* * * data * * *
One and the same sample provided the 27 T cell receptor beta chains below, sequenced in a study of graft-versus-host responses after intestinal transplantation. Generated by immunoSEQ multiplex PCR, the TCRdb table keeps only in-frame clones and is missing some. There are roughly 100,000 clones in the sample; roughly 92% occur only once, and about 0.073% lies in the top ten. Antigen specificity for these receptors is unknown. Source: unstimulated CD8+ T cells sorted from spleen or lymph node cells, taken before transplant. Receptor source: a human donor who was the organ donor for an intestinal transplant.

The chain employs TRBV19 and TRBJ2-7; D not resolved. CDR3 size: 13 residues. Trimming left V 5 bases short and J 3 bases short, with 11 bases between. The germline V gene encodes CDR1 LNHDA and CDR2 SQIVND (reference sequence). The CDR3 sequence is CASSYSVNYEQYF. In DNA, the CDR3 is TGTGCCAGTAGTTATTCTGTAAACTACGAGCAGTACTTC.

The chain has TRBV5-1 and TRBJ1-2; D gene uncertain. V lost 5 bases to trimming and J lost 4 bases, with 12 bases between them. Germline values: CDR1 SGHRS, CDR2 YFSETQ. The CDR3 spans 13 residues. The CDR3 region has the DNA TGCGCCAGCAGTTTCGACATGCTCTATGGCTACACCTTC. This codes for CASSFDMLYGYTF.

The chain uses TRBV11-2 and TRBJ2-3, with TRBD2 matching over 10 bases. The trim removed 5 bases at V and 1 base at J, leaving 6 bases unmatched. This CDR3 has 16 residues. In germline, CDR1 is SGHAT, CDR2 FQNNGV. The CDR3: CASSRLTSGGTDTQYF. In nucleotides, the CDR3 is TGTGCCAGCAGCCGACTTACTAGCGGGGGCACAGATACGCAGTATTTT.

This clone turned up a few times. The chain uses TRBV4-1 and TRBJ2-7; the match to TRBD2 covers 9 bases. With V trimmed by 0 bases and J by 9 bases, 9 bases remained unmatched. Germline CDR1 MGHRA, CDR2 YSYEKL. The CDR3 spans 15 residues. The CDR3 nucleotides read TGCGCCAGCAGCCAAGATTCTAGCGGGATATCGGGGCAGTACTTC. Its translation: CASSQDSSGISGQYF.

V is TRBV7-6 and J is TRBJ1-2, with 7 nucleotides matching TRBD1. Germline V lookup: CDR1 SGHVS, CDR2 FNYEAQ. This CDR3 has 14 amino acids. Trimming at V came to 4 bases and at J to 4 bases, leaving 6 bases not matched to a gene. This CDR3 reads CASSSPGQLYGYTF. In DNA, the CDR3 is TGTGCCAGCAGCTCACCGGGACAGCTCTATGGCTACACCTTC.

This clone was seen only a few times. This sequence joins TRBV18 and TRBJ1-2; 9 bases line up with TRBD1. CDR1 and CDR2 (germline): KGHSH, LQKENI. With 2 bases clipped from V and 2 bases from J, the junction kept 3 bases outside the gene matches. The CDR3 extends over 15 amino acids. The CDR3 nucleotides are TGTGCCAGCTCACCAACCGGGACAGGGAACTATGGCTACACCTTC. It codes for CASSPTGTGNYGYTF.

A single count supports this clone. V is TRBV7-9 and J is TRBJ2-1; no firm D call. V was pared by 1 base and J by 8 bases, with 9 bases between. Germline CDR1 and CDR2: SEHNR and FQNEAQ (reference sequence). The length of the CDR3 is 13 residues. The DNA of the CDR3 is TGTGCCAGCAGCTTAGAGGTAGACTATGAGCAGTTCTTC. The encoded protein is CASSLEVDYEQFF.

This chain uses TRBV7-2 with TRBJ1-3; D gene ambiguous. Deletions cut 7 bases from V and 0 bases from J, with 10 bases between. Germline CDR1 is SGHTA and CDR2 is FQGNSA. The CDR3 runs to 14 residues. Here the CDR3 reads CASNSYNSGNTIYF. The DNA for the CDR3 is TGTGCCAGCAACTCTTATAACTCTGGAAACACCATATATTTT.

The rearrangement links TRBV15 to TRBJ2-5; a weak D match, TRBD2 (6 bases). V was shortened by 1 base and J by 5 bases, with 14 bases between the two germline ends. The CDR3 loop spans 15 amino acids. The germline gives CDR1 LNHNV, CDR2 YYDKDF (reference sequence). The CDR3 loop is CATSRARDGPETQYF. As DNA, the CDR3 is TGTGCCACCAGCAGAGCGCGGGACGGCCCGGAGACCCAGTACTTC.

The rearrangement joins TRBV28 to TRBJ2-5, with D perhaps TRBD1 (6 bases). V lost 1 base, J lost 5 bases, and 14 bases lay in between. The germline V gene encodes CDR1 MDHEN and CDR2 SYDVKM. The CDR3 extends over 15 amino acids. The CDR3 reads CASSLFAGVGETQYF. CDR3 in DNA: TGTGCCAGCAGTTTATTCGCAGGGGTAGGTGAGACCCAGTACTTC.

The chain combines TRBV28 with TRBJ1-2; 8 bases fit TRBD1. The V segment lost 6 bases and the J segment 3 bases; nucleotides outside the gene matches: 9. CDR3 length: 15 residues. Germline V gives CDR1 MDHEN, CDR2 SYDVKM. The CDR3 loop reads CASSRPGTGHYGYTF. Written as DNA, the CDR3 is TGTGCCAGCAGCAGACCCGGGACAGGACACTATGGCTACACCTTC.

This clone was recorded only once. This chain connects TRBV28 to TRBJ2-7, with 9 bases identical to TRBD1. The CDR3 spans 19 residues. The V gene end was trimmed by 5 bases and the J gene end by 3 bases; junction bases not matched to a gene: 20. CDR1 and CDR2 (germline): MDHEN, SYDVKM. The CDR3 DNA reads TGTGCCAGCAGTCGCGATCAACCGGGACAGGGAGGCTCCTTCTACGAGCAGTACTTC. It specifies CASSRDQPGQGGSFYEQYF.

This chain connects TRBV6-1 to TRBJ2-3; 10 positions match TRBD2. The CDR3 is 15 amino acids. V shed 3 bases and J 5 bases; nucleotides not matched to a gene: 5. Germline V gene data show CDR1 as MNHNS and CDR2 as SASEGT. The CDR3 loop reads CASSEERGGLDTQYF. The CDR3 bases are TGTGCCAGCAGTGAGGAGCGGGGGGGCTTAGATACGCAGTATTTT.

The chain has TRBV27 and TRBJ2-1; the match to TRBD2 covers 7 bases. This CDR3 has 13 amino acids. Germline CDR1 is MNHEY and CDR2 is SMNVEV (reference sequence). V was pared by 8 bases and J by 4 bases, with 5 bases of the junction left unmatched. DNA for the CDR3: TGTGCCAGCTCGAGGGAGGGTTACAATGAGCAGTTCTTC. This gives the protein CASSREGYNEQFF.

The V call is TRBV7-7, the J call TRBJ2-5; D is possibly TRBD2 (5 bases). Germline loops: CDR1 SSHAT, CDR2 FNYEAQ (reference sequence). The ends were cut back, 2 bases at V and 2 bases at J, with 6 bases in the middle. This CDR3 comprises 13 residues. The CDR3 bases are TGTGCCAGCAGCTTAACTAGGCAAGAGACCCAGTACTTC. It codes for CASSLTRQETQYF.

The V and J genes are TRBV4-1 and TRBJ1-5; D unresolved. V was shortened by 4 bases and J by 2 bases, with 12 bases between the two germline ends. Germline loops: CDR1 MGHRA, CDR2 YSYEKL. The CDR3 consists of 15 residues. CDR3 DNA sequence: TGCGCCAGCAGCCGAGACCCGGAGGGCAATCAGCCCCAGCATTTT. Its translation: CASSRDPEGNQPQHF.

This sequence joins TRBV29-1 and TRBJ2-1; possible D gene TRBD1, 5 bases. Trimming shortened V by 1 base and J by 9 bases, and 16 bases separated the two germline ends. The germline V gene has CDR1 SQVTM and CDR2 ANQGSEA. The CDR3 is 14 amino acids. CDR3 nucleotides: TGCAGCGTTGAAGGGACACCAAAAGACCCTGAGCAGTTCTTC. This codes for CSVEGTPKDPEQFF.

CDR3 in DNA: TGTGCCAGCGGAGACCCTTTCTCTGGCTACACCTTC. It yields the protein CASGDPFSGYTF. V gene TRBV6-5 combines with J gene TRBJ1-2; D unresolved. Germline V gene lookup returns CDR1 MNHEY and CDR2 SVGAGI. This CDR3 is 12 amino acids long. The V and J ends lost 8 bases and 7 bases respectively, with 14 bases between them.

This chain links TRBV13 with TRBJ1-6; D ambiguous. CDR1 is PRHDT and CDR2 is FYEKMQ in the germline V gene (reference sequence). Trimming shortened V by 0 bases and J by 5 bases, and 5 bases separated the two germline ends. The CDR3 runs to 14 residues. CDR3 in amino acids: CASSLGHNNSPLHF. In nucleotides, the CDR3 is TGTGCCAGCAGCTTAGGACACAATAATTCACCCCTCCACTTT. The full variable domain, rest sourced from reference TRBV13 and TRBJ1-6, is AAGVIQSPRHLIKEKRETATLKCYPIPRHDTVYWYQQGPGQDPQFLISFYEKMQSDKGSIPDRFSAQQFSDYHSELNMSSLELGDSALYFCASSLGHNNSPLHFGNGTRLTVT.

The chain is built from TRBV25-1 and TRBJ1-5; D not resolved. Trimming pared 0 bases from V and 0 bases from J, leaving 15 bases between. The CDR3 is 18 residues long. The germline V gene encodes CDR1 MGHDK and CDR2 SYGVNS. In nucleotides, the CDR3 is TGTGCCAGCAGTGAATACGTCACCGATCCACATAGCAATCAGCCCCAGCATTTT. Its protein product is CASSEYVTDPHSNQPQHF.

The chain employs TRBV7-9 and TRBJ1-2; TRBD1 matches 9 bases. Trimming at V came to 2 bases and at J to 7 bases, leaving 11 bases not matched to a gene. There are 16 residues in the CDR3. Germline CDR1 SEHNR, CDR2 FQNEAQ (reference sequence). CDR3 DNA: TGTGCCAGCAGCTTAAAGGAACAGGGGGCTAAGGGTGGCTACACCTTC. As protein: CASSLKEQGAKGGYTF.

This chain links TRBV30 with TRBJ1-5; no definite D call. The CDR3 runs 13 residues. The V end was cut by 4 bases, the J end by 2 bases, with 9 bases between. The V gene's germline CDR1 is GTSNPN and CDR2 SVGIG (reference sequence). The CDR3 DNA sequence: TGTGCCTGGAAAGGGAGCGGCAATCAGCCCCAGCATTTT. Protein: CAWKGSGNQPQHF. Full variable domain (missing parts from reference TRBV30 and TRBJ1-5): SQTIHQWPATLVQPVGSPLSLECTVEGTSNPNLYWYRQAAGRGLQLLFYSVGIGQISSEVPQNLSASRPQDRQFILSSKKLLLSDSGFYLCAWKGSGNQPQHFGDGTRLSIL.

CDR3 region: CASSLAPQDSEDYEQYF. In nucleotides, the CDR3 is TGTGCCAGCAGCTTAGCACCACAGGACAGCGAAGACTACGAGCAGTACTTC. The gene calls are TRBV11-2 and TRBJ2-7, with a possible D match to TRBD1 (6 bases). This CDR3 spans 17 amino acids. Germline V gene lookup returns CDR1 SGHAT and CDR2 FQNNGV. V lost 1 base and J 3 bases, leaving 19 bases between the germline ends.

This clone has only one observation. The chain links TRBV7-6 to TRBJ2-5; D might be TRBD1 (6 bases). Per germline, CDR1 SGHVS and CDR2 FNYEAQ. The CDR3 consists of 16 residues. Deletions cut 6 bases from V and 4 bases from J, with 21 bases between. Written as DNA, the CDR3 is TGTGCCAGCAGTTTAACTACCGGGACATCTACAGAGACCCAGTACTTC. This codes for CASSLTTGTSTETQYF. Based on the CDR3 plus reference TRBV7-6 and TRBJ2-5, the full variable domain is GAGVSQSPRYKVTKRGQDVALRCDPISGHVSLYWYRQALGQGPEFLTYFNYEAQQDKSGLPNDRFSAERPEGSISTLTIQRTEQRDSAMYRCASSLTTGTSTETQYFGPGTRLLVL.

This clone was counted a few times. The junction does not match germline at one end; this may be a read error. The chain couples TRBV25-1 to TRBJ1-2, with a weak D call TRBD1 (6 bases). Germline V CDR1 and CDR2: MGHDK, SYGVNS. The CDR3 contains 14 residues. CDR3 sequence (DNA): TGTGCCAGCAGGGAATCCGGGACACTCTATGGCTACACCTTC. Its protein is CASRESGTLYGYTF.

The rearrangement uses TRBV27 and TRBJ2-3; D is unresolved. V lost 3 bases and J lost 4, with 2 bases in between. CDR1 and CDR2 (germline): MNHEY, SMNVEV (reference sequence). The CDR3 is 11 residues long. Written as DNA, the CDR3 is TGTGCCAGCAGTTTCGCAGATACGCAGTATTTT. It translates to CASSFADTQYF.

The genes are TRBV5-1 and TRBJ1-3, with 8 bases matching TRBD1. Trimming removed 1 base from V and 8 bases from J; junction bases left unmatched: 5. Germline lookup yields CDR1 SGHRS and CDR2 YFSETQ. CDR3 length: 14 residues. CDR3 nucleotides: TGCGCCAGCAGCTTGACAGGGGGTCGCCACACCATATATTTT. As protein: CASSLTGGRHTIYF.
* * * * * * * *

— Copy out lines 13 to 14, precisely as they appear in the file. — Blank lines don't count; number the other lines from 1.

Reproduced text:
This clone was recorded only once. This chain connects TRBV28 to TRBJ2-7, with 9 bases identical to TRBD1. The CDR3 spans 19 residues. The V gene end was trimmed by 5 bases and the J gene end by 3 bases; junction bases not matched to a gene: 20. CDR1 and CDR2 (germline): MDHEN, SYDVKM. The CDR3 DNA reads TGTGCCAGCAGTCGCGATCAACCGGGACAGGGAGGCTCCTTCTACGAGCAGTACTTC. It specifies CASSRDQPGQGGSFYEQYF.

This chain connects TRBV6-1 to TRBJ2-3; 10 positions match TRBD2. The CDR3 is 15 amino acids. V shed 3 bases and J 5 bases; nucleotides not matched to a gene: 5. Germline V gene data show CDR1 as MNHNS and CDR2 as SASEGT. The CDR3 loop reads CASSEERGGLDTQYF. The CDR3 bases are TGTGCCAGCAGTGAGGAGCGGGGGGGCTTAGATACGCAGTATTTT.